What you're seeing me do in response to my husband is exactly what you're seeing me do in a much clearer way with my relationship with Christ. I don't have to do these things for Christ to love me, but if you knew how much Christ loved me, how he died for me, how he's sanctifying me, how he seeks to see me glorified as an expression of who he is, and as he supernaturally loves me, you'd know it's the joy of my life to give myself to him."

Men, when guys make fun of you and say, "Who's wearing the pants in your family? How come you decide to let that woman, of all things, determine whether or not you're going to play golf with us this weekend? How come you are going to let that woman decide if you should go out with the buddies? How come you're going to change all through your life for that woman, that ball and chain?"

The response should be, "You know what? If you knew what joy I get from loving this woman, how she is an expression of who I am, how she completes me, how she adds to my life; if you knew the joy that I got from pouring myself into her, you would do exactly as I do.

By the way, what you're seeing in the way I love my wife is a very small and imperfect picture of how God, even though he doesn't need me, loves me. How God is not somebody who wants to mess with somebody who is maybe not attractive to him all the time (in fact, in my case, none of the time), but who looks at me and decides to love me anyway. What you're seeing in the way I love my wife, when you don't think I should, is the way you ought to be amazed that my God loves me. And I can tell you, he shouldn't."

It's a small picture. It's a mystery, Paul says. In doing it, with the Spirit of Christ in us, whether it's roles and responsibilities and an appropriate response to them, you have an earthly perfect harmony that glorifies God, that is a mirror of who he is, that allows us to multiply a godly heritage, to manage the world the way we should, to mutually complete one another, and to model Christ's love for the church. Let's pray.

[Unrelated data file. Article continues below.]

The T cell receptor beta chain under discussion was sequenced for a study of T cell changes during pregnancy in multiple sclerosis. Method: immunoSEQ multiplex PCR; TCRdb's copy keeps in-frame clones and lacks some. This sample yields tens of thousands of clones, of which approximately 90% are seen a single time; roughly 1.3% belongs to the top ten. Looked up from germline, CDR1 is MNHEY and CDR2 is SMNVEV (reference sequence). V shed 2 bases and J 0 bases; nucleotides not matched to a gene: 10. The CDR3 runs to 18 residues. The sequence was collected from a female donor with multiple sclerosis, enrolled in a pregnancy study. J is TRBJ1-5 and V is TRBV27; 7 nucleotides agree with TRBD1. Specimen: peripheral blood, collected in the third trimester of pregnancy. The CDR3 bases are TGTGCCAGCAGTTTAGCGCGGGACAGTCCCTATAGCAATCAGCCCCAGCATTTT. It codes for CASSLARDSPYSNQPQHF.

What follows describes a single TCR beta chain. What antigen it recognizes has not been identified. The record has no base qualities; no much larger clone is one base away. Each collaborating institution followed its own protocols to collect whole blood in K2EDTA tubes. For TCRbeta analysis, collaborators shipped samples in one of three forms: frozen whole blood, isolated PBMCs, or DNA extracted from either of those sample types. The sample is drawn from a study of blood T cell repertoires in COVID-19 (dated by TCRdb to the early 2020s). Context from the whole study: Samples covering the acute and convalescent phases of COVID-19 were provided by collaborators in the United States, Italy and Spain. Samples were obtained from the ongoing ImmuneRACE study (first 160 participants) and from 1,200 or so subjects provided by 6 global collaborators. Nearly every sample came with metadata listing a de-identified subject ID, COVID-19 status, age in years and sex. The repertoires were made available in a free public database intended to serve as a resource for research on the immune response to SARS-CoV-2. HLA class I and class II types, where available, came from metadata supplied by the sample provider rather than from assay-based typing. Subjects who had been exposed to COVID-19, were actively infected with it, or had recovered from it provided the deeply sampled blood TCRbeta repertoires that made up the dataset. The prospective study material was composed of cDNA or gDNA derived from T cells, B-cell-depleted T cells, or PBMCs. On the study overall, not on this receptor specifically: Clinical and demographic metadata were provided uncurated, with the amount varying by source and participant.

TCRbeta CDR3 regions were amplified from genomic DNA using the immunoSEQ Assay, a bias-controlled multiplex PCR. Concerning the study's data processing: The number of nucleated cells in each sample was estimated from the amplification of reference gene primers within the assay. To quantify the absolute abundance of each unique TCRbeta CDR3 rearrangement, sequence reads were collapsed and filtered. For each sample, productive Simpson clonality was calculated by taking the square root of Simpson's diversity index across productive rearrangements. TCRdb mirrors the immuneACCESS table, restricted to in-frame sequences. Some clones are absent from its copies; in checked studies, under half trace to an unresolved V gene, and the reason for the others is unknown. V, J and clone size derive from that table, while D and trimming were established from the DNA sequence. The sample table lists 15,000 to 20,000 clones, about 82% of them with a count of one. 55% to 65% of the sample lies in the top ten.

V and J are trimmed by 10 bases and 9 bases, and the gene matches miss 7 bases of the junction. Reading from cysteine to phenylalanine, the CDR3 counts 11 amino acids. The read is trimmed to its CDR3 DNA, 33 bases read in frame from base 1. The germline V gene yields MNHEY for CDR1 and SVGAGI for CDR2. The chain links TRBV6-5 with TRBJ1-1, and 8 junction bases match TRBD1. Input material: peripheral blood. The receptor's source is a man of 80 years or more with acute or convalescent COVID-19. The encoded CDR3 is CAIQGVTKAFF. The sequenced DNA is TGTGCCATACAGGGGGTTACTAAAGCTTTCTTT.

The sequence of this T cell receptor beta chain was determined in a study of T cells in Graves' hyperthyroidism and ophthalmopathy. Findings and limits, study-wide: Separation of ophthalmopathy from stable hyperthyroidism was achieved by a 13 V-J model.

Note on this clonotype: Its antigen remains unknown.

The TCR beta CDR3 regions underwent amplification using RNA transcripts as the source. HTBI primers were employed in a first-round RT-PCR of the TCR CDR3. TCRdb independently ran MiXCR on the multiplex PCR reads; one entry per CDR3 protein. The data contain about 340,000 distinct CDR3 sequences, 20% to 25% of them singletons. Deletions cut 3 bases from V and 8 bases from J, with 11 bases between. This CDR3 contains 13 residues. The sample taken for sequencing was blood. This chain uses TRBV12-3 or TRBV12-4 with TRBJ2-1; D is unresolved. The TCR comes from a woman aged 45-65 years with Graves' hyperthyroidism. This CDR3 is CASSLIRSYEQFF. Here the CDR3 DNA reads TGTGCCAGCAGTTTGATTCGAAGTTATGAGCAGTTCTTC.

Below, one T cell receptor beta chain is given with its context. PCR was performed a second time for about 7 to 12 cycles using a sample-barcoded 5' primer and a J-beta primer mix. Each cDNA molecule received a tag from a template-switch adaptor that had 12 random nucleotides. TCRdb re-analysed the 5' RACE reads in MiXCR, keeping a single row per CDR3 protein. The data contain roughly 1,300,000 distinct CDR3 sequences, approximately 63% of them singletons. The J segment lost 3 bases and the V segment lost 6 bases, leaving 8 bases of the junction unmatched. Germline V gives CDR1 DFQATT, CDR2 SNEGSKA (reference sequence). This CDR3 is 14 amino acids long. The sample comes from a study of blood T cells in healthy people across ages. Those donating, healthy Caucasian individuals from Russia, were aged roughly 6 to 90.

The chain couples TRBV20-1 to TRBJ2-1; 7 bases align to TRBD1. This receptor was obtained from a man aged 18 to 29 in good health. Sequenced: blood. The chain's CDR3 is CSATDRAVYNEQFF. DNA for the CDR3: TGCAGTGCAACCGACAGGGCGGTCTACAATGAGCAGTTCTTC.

Father, I thank you for a chance to look at your Word and to see again how an earthly perfect harmony is not going to be through legal agreements. It's not going to be through rules that are abusive to one and exalt another. It's not going to be through dominating for our own well-being. It's not going to be through competing. It's not going to be through just having a relationship of mutual tolerance.

It's going to be modeling your love for us. It's going to be in taking our positions as men, who are given a responsibility to lead the family, and to take that as a chance to serve, to be servant leaders, to seek to understand our wives, and to forgo our own tastes, our own desires, our own opinions, own welfare, our own preferences, for their sakes. It is to love them as an expression of us. It is to seek always, in every way, Father, to have them developed to be all you intended for them to be.